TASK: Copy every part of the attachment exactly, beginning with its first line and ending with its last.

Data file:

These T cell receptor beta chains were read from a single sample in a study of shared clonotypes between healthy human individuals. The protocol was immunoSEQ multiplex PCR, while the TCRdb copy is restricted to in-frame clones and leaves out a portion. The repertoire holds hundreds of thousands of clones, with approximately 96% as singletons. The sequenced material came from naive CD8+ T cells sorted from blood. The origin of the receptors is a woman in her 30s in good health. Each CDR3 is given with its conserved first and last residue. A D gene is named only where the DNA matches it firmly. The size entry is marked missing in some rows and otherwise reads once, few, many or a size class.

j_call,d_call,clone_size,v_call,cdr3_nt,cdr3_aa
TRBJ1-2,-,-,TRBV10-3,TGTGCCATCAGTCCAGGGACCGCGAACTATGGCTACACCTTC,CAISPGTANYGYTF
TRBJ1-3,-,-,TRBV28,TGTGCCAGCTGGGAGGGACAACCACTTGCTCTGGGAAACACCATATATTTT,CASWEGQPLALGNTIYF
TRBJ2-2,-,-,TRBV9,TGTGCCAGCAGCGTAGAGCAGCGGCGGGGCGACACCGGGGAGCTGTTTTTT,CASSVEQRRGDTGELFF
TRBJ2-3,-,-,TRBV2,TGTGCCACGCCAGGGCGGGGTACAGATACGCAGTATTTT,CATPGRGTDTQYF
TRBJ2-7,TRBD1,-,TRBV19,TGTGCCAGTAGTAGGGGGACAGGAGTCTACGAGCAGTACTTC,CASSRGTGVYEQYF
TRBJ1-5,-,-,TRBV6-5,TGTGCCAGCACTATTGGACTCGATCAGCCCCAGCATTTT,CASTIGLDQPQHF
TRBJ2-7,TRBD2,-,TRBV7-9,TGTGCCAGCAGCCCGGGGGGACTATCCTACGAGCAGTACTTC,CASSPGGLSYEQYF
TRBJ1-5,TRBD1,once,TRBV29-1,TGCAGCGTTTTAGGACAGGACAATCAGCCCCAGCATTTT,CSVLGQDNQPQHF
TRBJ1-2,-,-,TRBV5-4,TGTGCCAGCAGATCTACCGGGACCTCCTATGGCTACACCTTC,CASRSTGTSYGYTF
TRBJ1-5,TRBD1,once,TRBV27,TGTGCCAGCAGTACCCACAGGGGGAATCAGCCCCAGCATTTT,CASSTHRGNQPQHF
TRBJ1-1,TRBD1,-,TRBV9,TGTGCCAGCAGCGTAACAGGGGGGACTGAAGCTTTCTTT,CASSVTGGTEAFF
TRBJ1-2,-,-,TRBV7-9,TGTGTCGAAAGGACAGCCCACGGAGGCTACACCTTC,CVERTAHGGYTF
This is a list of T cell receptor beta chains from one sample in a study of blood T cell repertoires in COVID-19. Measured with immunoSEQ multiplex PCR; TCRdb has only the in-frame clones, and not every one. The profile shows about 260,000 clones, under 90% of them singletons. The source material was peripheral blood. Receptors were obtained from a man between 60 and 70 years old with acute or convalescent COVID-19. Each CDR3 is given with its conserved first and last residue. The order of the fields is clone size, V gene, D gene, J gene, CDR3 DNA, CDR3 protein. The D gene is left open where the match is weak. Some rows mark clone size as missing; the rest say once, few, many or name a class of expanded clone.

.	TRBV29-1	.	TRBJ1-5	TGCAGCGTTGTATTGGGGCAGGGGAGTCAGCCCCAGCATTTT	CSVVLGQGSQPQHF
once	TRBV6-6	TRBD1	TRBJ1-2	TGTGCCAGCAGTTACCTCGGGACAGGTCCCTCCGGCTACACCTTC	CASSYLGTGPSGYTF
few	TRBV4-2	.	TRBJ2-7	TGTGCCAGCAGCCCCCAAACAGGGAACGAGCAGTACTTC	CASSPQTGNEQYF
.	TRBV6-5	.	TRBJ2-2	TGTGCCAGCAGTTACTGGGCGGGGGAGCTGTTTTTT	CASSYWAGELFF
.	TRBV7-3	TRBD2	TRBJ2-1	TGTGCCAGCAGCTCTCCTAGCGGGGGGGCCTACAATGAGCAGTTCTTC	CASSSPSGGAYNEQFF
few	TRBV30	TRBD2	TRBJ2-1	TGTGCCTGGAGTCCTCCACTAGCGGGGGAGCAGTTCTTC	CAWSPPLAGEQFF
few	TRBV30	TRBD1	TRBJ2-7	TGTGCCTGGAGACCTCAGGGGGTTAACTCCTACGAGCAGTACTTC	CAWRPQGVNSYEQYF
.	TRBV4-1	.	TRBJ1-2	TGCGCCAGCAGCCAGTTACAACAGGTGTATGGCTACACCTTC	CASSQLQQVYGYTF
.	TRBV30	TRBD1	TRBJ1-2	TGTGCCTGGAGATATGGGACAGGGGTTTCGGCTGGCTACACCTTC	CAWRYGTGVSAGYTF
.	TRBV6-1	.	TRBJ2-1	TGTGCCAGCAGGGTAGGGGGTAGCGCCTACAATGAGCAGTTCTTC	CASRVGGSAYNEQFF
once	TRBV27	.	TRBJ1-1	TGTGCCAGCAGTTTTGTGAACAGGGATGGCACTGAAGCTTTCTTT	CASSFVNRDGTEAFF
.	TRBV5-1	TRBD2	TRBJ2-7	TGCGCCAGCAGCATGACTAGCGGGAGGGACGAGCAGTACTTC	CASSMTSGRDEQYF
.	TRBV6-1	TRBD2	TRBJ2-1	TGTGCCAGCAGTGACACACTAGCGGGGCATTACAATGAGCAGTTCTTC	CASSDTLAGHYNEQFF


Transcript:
These T cell receptor beta chains were read from a single sample in a study of shared clonotypes between healthy human individuals. The protocol was immunoSEQ multiplex PCR, while the TCRdb copy is restricted to in-frame clones and leaves out a portion. The repertoire holds hundreds of thousands of clones, with approximately 96% as singletons. The sequenced material came from naive CD8+ T cells sorted from blood. The origin of the receptors is a woman in her 30s in good health. Each CDR3 is given with its conserved first and last residue. A D gene is named only where the DNA matches it firmly. The size entry is marked missing in some rows and otherwise reads once, few, many or a size class.

j_call,d_call,clone_size,v_call,cdr3_nt,cdr3_aa
TRBJ1-2,-,-,TRBV10-3,TGTGCCATCAGTCCAGGGACCGCGAACTATGGCTACACCTTC,CAISPGTANYGYTF
TRBJ1-3,-,-,TRBV28,TGTGCCAGCTGGGAGGGACAACCACTTGCTCTGGGAAACACCATATATTTT,CASWEGQPLALGNTIYF
TRBJ2-2,-,-,TRBV9,TGTGCCAGCAGCGTAGAGCAGCGGCGGGGCGACACCGGGGAGCTGTTTTTT,CASSVEQRRGDTGELFF
TRBJ2-3,-,-,TRBV2,TGTGCCACGCCAGGGCGGGGTACAGATACGCAGTATTTT,CATPGRGTDTQYF
TRBJ2-7,TRBD1,-,TRBV19,TGTGCCAGTAGTAGGGGGACAGGAGTCTACGAGCAGTACTTC,CASSRGTGVYEQYF
TRBJ1-5,-,-,TRBV6-5,TGTGCCAGCACTATTGGACTCGATCAGCCCCAGCATTTT,CASTIGLDQPQHF
TRBJ2-7,TRBD2,-,TRBV7-9,TGTGCCAGCAGCCCGGGGGGACTATCCTACGAGCAGTACTTC,CASSPGGLSYEQYF
TRBJ1-5,TRBD1,once,TRBV29-1,TGCAGCGTTTTAGGACAGGACAATCAGCCCCAGCATTTT,CSVLGQDNQPQHF
TRBJ1-2,-,-,TRBV5-4,TGTGCCAGCAGATCTACCGGGACCTCCTATGGCTACACCTTC,CASRSTGTSYGYTF
TRBJ1-5,TRBD1,once,TRBV27,TGTGCCAGCAGTACCCACAGGGGGAATCAGCCCCAGCATTTT,CASSTHRGNQPQHF
TRBJ1-1,TRBD1,-,TRBV9,TGTGCCAGCAGCGTAACAGGGGGGACTGAAGCTTTCTTT,CASSVTGGTEAFF
TRBJ1-2,-,-,TRBV7-9,TGTGTCGAAAGGACAGCCCACGGAGGCTACACCTTC,CVERTAHGGYTF
This is a list of T cell receptor beta chains from one sample in a study of blood T cell repertoires in COVID-19. Measured with immunoSEQ multiplex PCR; TCRdb has only the in-frame clones, and not every one. The profile shows about 260,000 clones, under 90% of them singletons. The source material was peripheral blood. Receptors were obtained from a man between 60 and 70 years old with acute or convalescent COVID-19. Each CDR3 is given with its conserved first and last residue. The order of the fields is clone size, V gene, D gene, J gene, CDR3 DNA, CDR3 protein. The D gene is left open where the match is weak. Some rows mark clone size as missing; the rest say once, few, many or name a class of expanded clone.

.	TRBV29-1	.	TRBJ1-5	TGCAGCGTTGTATTGGGGCAGGGGAGTCAGCCCCAGCATTTT	CSVVLGQGSQPQHF
once	TRBV6-6	TRBD1	TRBJ1-2	TGTGCCAGCAGTTACCTCGGGACAGGTCCCTCCGGCTACACCTTC	CASSYLGTGPSGYTF
few	TRBV4-2	.	TRBJ2-7	TGTGCCAGCAGCCCCCAAACAGGGAACGAGCAGTACTTC	CASSPQTGNEQYF
.	TRBV6-5	.	TRBJ2-2	TGTGCCAGCAGTTACTGGGCGGGGGAGCTGTTTTTT	CASSYWAGELFF
.	TRBV7-3	TRBD2	TRBJ2-1	TGTGCCAGCAGCTCTCCTAGCGGGGGGGCCTACAATGAGCAGTTCTTC	CASSSPSGGAYNEQFF
few	TRBV30	TRBD2	TRBJ2-1	TGTGCCTGGAGTCCTCCACTAGCGGGGGAGCAGTTCTTC	CAWSPPLAGEQFF
few	TRBV30	TRBD1	TRBJ2-7	TGTGCCTGGAGACCTCAGGGGGTTAACTCCTACGAGCAGTACTTC	CAWRPQGVNSYEQYF
.	TRBV4-1	.	TRBJ1-2	TGCGCCAGCAGCCAGTTACAACAGGTGTATGGCTACACCTTC	CASSQLQQVYGYTF
.	TRBV30	TRBD1	TRBJ1-2	TGTGCCTGGAGATATGGGACAGGGGTTTCGGCTGGCTACACCTTC	CAWRYGTGVSAGYTF
.	TRBV6-1	.	TRBJ2-1	TGTGCCAGCAGGGTAGGGGGTAGCGCCTACAATGAGCAGTTCTTC	CASRVGGSAYNEQFF
once	TRBV27	.	TRBJ1-1	TGTGCCAGCAGTTTTGTGAACAGGGATGGCACTGAAGCTTTCTTT	CASSFVNRDGTEAFF
.	TRBV5-1	TRBD2	TRBJ2-7	TGCGCCAGCAGCATGACTAGCGGGAGGGACGAGCAGTACTTC	CASSMTSGRDEQYF
.	TRBV6-1	TRBD2	TRBJ2-1	TGTGCCAGCAGTGACACACTAGCGGGGCATTACAATGAGCAGTTCTTC	CASSDTLAGHYNEQFF